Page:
What is this place called Atami?
Where is Atami?
How do I get to Atami?
Useful bits

What is this place called Atami?

atami seaside

Atami is a famous seaside getaway, developed around a beach, but this being Japan it is the onsen that most local tourists are here for, and they’ve been visiting this area to bathe for centuries.

Atami’s proximity to Hakone and Mount Fuji mean it too shares those mineral-rich warm waters, and has many hot bathing destinations to choose from. Most are tied into resorts and ryokan but these do offer some incredibly reasonable day tripper deals.

While Atami might not host the best beach on the peninsula, it is an easy day trip from Tokyo even without a car, something that can’t really be said for all of Izu. The sandy beach is artificial, and so is the town in so many ways: ghost hotels and empty towers dot the crowded bay. If this sounds interesting to you, then take a camera. You won’t be disappointed if dilapidated showa beach resorts are your bag.

The beach is fun. Easily accessed, big enough to not feel crowded unless you visit in the peak summer months, and with a gentle bay you can swim comfortably. After swimming you can find a charming seaside restaurant or izakaya or take a steaming bath to wash off the salt. You could even end the day in Hakone and wake up to a mountain sunrise.

Where is Atami?

atami shrine
Stationed in the Izu-Hakone national park, Atami is on the west of Sagami Bay. It’s only about 20 km from Hakone, Mt Hakone and the beautiful Lake Hakone, so it can definitely serve as a seaside escape if the mountain onsen start to make your skin wrinkle.

Atami has panoramic great views, taking in the bay, the mountains and of course mount Fuji’s iconic slopes.

How do I get to Atami?

atami station

From Tokyo there are a few different ways to get to Atami, and the one you choose really just depends on the size of your budget. If money isn’t an issue or you have a JR Travel Pass, then why not take the Shinkansen (48 minutes, 4360 JPY) from Tokyo Station?

Shinkansen aside, from Shinjuku you need to join up with the Tokaido Line. The fastest way is to take the Odakyu Line to Fujisawa and then change platform to the Tokaido (roughly 2 hours and 1560 JPY).

If you’re not planning an overnight stay be careful to keep on eye on the timetable for last trains or you’ll be marooned on a beach with a carton of sake and a picnic. Could be worse …

Useful bits

atami station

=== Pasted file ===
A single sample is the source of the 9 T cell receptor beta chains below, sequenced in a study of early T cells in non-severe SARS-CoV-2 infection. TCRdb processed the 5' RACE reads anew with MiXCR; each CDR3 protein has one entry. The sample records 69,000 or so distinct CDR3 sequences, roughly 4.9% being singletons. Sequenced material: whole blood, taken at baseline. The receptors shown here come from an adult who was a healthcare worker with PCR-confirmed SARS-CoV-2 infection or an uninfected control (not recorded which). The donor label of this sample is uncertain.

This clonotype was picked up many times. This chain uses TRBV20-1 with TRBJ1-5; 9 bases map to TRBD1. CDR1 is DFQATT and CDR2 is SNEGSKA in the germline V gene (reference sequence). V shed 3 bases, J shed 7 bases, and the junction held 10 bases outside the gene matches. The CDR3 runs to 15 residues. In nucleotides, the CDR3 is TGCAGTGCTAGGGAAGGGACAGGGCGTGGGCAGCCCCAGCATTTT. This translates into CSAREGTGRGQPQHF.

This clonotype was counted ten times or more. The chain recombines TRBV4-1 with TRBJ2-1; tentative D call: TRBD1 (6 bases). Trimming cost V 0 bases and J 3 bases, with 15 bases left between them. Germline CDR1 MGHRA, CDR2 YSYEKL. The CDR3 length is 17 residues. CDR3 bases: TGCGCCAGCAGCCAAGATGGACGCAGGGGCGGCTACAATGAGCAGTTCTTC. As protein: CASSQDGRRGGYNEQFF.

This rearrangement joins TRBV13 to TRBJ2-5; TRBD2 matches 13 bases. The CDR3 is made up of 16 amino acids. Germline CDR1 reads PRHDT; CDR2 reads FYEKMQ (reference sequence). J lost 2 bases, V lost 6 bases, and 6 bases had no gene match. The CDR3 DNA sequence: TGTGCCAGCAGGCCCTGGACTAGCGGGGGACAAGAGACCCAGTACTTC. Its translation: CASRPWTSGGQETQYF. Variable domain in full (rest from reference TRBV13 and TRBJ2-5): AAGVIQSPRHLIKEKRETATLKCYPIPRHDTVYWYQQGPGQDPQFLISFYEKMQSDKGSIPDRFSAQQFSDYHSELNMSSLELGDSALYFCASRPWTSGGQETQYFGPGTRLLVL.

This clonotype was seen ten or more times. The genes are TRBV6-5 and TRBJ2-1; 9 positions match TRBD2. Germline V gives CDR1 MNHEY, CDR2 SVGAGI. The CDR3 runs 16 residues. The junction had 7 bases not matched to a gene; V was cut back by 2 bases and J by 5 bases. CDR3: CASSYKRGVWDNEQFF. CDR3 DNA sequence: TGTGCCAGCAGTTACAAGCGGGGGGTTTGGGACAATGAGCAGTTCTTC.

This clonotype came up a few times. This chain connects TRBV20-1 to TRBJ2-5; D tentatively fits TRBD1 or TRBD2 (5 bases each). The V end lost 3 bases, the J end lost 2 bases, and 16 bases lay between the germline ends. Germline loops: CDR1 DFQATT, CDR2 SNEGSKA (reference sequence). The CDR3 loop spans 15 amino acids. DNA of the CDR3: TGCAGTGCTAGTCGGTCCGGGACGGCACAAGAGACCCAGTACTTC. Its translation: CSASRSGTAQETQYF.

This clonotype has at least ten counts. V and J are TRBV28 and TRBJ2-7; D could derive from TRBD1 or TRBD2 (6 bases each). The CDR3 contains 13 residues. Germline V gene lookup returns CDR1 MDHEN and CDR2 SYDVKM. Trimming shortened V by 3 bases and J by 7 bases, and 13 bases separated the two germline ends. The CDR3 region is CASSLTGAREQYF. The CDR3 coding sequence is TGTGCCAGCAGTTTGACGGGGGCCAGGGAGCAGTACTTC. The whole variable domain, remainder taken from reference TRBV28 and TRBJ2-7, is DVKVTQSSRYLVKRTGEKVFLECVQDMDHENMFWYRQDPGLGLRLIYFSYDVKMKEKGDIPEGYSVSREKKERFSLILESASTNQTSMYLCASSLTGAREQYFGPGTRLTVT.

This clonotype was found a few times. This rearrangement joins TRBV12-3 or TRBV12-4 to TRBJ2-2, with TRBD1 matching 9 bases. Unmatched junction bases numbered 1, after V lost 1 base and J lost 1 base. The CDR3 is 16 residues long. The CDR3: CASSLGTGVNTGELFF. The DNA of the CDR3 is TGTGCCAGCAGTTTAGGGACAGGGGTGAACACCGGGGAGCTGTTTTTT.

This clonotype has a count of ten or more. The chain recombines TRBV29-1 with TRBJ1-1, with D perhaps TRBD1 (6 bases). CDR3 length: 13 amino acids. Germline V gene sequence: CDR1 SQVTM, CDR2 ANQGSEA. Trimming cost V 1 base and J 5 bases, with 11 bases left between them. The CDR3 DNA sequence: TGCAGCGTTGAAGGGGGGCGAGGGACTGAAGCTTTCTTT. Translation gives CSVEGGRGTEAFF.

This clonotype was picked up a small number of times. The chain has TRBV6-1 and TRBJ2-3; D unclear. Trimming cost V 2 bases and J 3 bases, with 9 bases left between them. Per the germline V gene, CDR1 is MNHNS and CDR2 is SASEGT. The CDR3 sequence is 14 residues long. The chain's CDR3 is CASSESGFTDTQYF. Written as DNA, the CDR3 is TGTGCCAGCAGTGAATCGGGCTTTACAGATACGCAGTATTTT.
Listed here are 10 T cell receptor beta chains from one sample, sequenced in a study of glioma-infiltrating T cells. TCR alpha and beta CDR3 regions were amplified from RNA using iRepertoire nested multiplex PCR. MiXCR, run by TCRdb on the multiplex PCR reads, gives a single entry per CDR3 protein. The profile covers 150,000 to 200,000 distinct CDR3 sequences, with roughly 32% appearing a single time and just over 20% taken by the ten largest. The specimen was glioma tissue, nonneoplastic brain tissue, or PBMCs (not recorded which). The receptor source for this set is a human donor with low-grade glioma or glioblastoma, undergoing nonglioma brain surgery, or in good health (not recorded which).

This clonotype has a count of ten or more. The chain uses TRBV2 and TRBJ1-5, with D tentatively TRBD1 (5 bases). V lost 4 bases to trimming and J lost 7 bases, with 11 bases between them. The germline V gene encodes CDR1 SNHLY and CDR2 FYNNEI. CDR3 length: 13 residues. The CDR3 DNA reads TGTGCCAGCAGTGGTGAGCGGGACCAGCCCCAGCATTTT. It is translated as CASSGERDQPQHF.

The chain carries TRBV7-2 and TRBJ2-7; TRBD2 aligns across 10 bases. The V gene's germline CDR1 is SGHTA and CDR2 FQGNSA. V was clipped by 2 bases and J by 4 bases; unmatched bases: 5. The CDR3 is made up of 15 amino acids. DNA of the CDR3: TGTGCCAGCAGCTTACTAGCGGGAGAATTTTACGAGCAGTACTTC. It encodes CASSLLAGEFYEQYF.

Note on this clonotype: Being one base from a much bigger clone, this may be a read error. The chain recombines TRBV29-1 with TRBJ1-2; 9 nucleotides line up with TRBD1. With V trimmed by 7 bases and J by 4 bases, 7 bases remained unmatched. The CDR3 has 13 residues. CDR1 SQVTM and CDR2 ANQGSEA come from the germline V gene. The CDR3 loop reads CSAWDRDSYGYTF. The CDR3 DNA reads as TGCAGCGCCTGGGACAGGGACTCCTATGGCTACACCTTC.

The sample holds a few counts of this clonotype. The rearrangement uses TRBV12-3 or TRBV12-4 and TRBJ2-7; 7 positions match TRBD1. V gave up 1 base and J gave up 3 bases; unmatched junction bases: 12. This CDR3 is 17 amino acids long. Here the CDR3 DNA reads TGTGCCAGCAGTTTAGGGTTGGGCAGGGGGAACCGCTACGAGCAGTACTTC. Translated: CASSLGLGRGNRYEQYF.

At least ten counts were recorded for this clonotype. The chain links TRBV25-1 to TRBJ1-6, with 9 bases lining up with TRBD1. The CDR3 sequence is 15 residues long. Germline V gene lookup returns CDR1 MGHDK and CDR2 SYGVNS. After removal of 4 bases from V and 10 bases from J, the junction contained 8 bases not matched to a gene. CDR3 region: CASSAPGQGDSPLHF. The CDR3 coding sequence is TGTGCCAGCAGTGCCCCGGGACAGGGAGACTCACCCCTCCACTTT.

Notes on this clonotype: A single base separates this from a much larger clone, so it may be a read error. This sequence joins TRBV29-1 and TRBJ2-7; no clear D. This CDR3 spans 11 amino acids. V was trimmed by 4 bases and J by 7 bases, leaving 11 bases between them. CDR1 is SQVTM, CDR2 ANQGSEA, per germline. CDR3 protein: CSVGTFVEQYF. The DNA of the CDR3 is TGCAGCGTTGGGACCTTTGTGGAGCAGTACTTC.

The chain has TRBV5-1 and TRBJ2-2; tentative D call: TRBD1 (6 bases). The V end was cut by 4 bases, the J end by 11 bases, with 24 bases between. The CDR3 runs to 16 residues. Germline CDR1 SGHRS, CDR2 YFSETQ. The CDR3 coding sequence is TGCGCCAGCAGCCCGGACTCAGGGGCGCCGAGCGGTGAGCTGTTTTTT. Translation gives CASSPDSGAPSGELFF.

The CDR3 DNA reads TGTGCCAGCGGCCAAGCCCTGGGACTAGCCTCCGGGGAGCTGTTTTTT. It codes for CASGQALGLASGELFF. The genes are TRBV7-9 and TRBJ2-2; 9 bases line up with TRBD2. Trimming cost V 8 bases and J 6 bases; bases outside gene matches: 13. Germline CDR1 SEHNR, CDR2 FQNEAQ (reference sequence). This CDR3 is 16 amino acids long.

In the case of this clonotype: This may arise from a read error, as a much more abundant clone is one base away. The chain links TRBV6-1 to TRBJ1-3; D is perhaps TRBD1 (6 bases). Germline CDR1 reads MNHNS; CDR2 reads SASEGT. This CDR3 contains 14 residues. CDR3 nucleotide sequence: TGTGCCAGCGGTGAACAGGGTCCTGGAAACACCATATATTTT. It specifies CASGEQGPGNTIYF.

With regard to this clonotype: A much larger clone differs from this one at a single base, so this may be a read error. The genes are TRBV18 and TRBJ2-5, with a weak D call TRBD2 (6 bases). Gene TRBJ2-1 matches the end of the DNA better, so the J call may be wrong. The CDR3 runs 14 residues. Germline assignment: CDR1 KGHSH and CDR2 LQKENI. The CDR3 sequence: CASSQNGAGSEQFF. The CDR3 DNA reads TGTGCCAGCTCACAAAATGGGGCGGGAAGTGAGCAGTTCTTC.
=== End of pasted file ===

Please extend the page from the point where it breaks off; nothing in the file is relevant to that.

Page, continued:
One advantage of going to the beach at Atami is that you can conveniently and quickly get to some very different places high in most people’s Japan itinerary: you can get to Hakone in well under an hour (there’s even the famous romance car train you can take there from neighbouring Odawara!)

For an onsen with ocean views at a reasonable price, we recommend Atami Seaside Resort (熱海シーサイドスパ&リゾート)While a lot of the onsen are attached to hotels and can become pretty pricey, this one is only 1000 JPY and open to all. It has a range of baths including open air, rock bath and large bathing pools. They also have some rather nice food, hotel rooms and more. Check their website for more. Ten minutes from JR Atami Station.

For a daytime bargain (it closes at 1800) if you don’t mind the 5 minute shuttle bus, try Heartpia Atami (ハートピア熱海). For 2200 JPY you can have lunch and an afternoon of onsen: a daytrip into ryokan living minus the price tag! Last entry is at 1500 but get there early to enjoy an early bedtime in one of their tatami relaxation spaces.

atami street
Atami has a fantastic Japanese Castle just to the south along the bay, about 2 kms walk from the station. It’s utterly fake, having been constructed for tourists in 1959, but what it lacks in history it makes up for in kitsch, and has terrific views of Sagami Bay. It’s open 9-5 and costs 900 JPY.

If you miss the last train? There’s a konbini near the beach, pick a spot on the sand and enjoy the sunrise!


How would you rate Atami as a swimming spot?
3 (1 votes)

About Us

logo swimming in japan

Swimming In Japan

Swimming in Japan is a space to share and find out how and where to swim in Japan’s abundant rivers, lakes, beaches, pools and more.

We love exploring and are always looking for new swim spots, and co-adventurers if you think this is you and you want to join the team.


The Swimming In Japan Shop

Top 5 Beaches near Tokyo

Swimming spots in famous areas

Secret Wild Spots